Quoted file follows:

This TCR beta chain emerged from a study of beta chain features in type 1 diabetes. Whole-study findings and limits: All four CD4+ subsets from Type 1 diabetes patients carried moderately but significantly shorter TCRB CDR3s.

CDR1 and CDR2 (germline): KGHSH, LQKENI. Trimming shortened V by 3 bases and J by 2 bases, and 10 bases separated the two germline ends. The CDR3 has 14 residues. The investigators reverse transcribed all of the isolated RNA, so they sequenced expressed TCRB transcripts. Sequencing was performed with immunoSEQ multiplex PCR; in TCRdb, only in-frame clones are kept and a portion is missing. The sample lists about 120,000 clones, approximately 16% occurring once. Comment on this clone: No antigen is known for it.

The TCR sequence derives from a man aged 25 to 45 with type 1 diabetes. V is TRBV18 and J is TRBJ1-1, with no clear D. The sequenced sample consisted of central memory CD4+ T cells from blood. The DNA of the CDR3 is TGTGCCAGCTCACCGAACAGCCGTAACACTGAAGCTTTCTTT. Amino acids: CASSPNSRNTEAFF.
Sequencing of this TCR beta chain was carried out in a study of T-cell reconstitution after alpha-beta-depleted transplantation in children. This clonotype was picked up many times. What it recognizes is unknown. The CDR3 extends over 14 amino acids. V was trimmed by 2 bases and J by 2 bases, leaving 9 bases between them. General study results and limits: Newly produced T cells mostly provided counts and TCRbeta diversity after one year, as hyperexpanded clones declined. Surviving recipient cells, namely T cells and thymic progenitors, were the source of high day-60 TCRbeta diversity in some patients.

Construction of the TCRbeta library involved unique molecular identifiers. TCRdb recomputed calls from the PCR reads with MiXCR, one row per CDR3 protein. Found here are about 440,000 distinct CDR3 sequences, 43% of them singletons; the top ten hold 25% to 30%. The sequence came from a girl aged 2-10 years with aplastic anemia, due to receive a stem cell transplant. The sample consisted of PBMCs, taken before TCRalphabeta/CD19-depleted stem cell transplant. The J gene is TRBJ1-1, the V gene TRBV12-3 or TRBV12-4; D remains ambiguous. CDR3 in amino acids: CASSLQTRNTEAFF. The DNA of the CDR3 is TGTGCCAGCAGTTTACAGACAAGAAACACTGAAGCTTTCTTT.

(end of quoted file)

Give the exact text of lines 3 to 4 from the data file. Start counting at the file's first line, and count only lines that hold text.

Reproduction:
The TCR sequence derives from a man aged 25 to 45 with type 1 diabetes. V is TRBV18 and J is TRBJ1-1, with no clear D. The sequenced sample consisted of central memory CD4+ T cells from blood. The DNA of the CDR3 is TGTGCCAGCTCACCGAACAGCCGTAACACTGAAGCTTTCTTT. Amino acids: CASSPNSRNTEAFF.
Sequencing of this TCR beta chain was carried out in a study of T-cell reconstitution after alpha-beta-depleted transplantation in children. This clonotype was picked up many times. What it recognizes is unknown. The CDR3 extends over 14 amino acids. V was trimmed by 2 bases and J by 2 bases, leaving 9 bases between them. General study results and limits: Newly produced T cells mostly provided counts and TCRbeta diversity after one year, as hyperexpanded clones declined. Surviving recipient cells, namely T cells and thymic progenitors, were the source of high day-60 TCRbeta diversity in some patients.